• Assessment of LV diastolic function;
      • Exclusion of intracardiac thrombus.
      • E7.
        Populations at increased risk for ventricular dysfunction should undergo routine periodic screening echocardiography even in the absence of cardiac symptoms (Strong Recommendation, Moderate-Quality Evidence).
      • E8.
        All patients with HF should undergo periodic follow-up echocardiography to reassess ventricular function with respect to response to medical therapy and to assess further progression of ventricular dysfunction. Follow-up echocardiography should also be repeated if there is a significant change in the clinical status of the patient, either in terms of improvement or deterioration (Strong Recommendation, Moderate-Quality Evidence).
      Values and preferences. These Recommendations place a high value on the diagnostic accuracy of expert pediatric echocardiography done in a qualified facility, for primary evaluation and for follow-up assessment of at risk or affected patients. The trade-off of inconvenient access to such a facility is considered acceptable considering the benefits of early accurate diagnosis.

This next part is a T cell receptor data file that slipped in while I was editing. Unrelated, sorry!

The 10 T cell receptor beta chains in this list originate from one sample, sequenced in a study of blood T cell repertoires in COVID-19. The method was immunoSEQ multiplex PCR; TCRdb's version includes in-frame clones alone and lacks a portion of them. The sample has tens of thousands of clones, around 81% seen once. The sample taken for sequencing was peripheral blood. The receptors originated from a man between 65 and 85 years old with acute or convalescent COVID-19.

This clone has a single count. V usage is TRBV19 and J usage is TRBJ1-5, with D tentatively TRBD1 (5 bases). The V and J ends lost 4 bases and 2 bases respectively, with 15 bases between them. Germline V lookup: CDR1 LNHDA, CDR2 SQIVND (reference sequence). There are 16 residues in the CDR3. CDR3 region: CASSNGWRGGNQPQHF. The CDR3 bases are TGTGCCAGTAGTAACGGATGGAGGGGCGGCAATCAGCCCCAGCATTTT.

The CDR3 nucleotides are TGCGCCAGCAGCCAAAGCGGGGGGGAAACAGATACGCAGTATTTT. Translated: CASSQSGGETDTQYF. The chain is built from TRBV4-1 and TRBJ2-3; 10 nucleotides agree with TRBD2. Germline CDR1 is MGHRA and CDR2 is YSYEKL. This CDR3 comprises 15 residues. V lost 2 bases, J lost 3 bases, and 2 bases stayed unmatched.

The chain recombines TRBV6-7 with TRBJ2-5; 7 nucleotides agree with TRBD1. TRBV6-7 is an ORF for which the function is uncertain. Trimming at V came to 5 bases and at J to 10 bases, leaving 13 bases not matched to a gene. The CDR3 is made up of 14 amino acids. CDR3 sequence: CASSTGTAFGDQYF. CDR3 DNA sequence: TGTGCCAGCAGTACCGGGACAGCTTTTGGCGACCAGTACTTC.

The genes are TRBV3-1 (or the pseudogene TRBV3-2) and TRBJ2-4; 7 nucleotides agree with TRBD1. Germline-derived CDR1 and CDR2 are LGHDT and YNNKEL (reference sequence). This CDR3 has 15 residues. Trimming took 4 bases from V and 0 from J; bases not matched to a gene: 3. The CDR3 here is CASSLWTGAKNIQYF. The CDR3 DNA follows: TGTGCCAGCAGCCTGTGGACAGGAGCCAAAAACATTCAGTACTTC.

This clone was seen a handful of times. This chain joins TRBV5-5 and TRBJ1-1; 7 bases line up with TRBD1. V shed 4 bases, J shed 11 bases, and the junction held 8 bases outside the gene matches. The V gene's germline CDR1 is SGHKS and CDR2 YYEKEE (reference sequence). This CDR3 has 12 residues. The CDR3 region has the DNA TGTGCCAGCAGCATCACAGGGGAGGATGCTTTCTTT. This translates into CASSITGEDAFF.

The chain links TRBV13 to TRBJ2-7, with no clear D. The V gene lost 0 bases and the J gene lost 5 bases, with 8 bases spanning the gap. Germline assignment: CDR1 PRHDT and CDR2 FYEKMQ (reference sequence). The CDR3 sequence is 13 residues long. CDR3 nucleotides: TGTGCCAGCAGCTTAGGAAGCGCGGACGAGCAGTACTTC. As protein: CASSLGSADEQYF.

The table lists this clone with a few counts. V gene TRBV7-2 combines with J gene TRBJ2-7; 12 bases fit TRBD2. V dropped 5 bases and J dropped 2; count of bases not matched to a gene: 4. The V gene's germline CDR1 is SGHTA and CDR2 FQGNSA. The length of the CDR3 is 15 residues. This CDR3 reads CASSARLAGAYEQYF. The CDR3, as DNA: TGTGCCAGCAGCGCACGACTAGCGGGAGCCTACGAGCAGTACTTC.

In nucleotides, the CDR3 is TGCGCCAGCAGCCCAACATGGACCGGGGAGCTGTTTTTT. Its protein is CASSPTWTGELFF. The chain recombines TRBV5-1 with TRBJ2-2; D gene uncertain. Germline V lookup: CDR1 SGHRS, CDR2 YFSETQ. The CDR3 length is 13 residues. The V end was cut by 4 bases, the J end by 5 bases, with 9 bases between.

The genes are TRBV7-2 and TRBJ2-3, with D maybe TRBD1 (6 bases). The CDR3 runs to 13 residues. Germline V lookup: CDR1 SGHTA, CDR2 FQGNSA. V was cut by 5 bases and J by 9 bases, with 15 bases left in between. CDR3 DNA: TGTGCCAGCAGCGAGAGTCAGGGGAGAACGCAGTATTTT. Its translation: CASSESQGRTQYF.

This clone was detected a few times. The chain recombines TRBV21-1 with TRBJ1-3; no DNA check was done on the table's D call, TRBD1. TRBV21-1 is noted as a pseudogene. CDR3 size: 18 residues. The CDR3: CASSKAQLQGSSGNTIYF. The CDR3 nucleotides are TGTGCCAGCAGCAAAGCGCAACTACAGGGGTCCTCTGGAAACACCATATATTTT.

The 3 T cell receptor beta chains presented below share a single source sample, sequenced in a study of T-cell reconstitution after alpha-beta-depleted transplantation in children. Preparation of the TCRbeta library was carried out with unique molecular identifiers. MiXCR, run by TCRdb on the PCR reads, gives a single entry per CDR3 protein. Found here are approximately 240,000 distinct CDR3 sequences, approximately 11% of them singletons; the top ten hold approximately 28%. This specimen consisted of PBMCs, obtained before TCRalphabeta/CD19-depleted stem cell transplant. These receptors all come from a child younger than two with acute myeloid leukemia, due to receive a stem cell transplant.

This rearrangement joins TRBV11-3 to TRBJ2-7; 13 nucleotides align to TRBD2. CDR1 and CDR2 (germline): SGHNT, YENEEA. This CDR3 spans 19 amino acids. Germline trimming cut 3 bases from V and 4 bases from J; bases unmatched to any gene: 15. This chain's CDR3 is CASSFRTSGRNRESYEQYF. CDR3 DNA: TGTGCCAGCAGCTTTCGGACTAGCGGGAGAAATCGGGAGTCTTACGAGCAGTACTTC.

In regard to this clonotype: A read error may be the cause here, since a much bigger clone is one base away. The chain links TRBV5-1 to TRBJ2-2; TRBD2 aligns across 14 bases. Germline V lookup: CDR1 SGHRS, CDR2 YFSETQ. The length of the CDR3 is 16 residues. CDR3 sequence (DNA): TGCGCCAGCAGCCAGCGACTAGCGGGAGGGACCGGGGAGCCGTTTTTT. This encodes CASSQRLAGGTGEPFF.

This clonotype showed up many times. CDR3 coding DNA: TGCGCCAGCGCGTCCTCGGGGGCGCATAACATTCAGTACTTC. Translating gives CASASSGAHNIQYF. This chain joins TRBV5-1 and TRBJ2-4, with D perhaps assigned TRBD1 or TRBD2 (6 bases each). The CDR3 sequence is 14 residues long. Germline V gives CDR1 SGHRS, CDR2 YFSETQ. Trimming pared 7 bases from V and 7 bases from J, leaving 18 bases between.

Biomarkers

      Natriuretic peptide biomarkers

      The natriuretic peptides (brain natriuretic peptide [BNP] or amino terminal [NT]-proBNP) are established as a valuable aid to the identification of HF in adults in the emergency room setting, and have shown some utility in children in identifying cardiac disease in patients presenting with nonspecific respiratory symptoms
      • Ramachandra G.
      • Shields L.
      • Brown K.
      • Ramnarayan P.
      The challenges of prompt identification and resuscitation in children with acute fulminant myocarditis: case series and review of the literature.
      or noncardiac disease.